The Law and Medical Practice in Québec

The Legal System in Canada and in Québec

Under review

Modern societies have inherited one or the other of two great legal traditions: civil law and common law.

Civil law and its roots date back into antiquity, when the principle of a “code” was already being applied to summarize traditions, rules and customs and to formalize these rules in one text. By consulting the code, one could usually come up with a clear answer or, at least, articulate a general principle whereby a dispute could be settled.

Common law is all of the rules of an ordered society that are derived from judgments rendered by courts for centuries. In this  system of law, the judge must examine the previous decisions of courts, notably those of superior courts, with a view to finding precedents that have acquired the force of law.

Several European, Asian and African countries have adopted civil law. This is true of France, Germany, Italy, Russia, China and Japan. On the other hand, countries with a British heritage apply common law. Aside from the Great Britain itself, these include the United States, Australia, India and Canada, with the exception of Québec. For historical reasons, Scotland and Louisiana have also retained the civil law system.

Whereas the other provinces have always applied common law, Québec has remained an essentially “civilist” society. Indeed, its first civil code, adopted in 1866, was largely inspired by the French Napoleonic Code. It also contained a number of British rules, namely those applicable to commercial law.

The British North America Act of 1867, promulgated in London by the British Parliament, created the modern Canada and established the powers of the provinces and federal government by granting them the right to govern and enact laws in their respective areas of jurisdiction. The Act also gave the French language official status in the federal parliament and in the National Assembly of Québec. It recognized or created superior courts, among them the Supreme Court of Canada and a superior court in each province. The provinces were also empowered to create their own courts: the Court of Québec (Civil Division, Criminal and Penal Division, Youth Division), the municipal courts and the administrative courts such as the Administrative Tribunal of Québec and the government agencies. The latter are subject to the supervisory authority of the Superior Court. The federal government appoints the judges of the Supreme Court and the courts of appeal and superior courts in each province. The Québec government appoints the judges of the Court of Québec.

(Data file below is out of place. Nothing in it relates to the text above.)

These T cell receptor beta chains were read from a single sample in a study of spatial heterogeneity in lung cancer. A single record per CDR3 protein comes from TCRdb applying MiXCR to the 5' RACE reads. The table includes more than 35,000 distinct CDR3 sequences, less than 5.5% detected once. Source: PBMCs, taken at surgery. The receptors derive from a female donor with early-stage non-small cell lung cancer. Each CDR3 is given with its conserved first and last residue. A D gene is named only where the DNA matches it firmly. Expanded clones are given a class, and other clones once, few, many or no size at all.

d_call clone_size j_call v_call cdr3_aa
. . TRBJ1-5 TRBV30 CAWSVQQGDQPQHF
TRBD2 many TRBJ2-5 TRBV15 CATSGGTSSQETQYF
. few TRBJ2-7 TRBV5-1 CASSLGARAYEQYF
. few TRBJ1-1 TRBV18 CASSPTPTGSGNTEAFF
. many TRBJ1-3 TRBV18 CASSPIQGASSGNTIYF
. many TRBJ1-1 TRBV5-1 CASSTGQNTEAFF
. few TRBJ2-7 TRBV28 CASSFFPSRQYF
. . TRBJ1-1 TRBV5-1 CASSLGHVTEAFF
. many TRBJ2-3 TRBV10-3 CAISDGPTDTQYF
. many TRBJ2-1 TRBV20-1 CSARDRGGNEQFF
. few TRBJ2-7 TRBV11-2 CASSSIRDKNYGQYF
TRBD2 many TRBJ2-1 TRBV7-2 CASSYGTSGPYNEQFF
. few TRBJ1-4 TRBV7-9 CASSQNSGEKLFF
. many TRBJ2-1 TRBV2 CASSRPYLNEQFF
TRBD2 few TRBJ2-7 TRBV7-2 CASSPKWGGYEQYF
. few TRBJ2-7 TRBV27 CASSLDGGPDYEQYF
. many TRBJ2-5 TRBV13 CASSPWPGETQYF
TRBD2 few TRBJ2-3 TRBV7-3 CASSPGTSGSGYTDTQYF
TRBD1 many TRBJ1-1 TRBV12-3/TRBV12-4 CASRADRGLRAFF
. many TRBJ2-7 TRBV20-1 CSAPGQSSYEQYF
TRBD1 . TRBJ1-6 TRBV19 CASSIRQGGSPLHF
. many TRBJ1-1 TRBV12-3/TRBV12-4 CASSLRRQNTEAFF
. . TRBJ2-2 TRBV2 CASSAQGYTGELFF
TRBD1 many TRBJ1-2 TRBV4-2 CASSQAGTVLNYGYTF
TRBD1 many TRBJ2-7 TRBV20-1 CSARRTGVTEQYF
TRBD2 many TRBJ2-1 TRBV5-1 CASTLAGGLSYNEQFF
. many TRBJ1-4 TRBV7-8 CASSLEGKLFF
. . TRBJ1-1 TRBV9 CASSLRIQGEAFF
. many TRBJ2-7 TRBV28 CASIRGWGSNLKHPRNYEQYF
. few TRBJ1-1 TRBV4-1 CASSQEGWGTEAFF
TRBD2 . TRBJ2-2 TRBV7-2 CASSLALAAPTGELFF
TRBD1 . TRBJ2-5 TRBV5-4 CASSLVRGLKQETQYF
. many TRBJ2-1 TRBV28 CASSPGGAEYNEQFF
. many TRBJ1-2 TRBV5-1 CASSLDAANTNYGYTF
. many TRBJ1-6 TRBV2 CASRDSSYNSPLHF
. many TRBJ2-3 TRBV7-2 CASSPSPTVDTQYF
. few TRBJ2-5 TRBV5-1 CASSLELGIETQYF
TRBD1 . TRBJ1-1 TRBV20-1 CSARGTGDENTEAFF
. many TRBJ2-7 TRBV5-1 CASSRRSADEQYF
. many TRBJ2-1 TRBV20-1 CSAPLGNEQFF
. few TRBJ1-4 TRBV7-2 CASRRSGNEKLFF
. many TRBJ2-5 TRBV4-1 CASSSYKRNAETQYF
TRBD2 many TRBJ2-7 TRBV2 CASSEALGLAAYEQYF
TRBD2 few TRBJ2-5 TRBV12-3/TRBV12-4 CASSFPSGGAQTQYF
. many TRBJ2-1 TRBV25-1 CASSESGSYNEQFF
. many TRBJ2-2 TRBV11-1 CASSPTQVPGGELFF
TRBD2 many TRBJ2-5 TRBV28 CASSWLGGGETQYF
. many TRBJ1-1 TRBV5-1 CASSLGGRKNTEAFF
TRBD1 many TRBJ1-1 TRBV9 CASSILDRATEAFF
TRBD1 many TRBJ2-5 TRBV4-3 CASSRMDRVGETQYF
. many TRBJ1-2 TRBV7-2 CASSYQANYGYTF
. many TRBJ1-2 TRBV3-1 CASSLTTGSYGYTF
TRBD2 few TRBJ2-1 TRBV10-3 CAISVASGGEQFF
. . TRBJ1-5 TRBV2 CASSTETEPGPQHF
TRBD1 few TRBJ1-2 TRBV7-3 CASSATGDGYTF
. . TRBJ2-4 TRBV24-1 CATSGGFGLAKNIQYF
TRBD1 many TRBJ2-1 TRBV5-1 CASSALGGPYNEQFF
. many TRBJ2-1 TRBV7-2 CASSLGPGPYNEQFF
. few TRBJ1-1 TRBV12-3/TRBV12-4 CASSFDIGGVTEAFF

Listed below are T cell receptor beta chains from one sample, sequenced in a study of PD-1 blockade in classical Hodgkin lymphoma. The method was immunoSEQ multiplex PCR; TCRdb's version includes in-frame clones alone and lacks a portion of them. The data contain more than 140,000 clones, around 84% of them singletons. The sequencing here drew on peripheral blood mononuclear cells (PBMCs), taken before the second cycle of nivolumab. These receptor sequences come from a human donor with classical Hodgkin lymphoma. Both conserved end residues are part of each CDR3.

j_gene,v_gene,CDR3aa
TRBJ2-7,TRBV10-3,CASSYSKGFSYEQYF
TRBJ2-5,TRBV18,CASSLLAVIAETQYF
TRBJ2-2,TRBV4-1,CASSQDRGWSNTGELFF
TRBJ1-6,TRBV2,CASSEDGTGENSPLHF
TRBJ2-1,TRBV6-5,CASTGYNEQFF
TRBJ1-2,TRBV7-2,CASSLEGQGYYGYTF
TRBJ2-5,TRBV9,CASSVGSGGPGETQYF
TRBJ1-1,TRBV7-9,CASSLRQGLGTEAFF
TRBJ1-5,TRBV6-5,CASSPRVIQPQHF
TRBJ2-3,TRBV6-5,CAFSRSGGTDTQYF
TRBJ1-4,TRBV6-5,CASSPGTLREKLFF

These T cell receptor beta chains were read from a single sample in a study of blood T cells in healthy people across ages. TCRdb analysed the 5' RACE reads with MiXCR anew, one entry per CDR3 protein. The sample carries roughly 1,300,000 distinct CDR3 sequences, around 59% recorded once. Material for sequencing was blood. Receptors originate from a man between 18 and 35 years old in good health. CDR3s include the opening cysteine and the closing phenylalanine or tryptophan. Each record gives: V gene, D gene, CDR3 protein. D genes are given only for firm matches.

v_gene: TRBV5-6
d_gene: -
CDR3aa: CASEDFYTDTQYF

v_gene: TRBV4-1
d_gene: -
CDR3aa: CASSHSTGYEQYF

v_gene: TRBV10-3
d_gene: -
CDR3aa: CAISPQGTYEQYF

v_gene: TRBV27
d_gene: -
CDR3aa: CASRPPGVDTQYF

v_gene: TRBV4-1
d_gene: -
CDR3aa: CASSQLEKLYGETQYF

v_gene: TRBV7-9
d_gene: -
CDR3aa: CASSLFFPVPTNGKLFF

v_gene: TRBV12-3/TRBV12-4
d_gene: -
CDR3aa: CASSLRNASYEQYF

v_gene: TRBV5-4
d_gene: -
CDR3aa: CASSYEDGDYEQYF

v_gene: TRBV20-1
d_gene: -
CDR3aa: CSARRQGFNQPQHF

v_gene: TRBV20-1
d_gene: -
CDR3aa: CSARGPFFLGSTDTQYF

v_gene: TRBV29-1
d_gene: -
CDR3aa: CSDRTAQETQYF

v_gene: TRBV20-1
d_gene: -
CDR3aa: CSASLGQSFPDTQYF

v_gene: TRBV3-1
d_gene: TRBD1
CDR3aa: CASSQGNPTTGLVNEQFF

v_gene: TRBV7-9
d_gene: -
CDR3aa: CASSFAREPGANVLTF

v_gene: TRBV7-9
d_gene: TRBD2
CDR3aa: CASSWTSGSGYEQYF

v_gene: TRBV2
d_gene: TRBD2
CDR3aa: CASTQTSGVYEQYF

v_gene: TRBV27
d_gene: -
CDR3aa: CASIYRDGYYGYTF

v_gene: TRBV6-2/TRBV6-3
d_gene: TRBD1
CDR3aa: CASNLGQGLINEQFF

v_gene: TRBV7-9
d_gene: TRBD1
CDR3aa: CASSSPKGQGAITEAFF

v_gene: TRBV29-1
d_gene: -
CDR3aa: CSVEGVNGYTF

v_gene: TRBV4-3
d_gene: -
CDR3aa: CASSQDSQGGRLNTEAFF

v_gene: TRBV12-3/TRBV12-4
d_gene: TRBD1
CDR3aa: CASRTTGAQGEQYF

In 1982, Ottawa repatriated the British North America Act from London. As well, the Canadian Charter of Rights and Freedoms was made law and enshrined in the Constitution. Indeed, Québec has had its own Charter of Human Rights and Freedoms since 1975. These laws solemnly establish the values of our society by recognizing the fundamental rights of the individual, notably in his or her relations with the government. The charters also describe the limits of other legislative texts and allow the courts to invalidate a provision incompatible with the charters and to grant remedy to those whose fundamental rights have been violated.

In 1994, the new Civil Code of Québec came into force. It takes into account over 100 years of evolution in jurisprudence and bears witness to the modernization of Québec society. The Code’s preliminary provision elucidates its overall scope and reads as follows:

“The Civil Code of Québec, in harmony with the Charter of human rights and freedoms and the general principles of law, governs persons, relations between persons, and property.”

“The Civil Code comprises a body of rules which, in all matters within the letter, spirit and object of its provisions, lays down the jus commune, expressly or by implication. In these matters, the Code is the foundation of all other laws, although other laws may complement the Code or make exceptions to it.”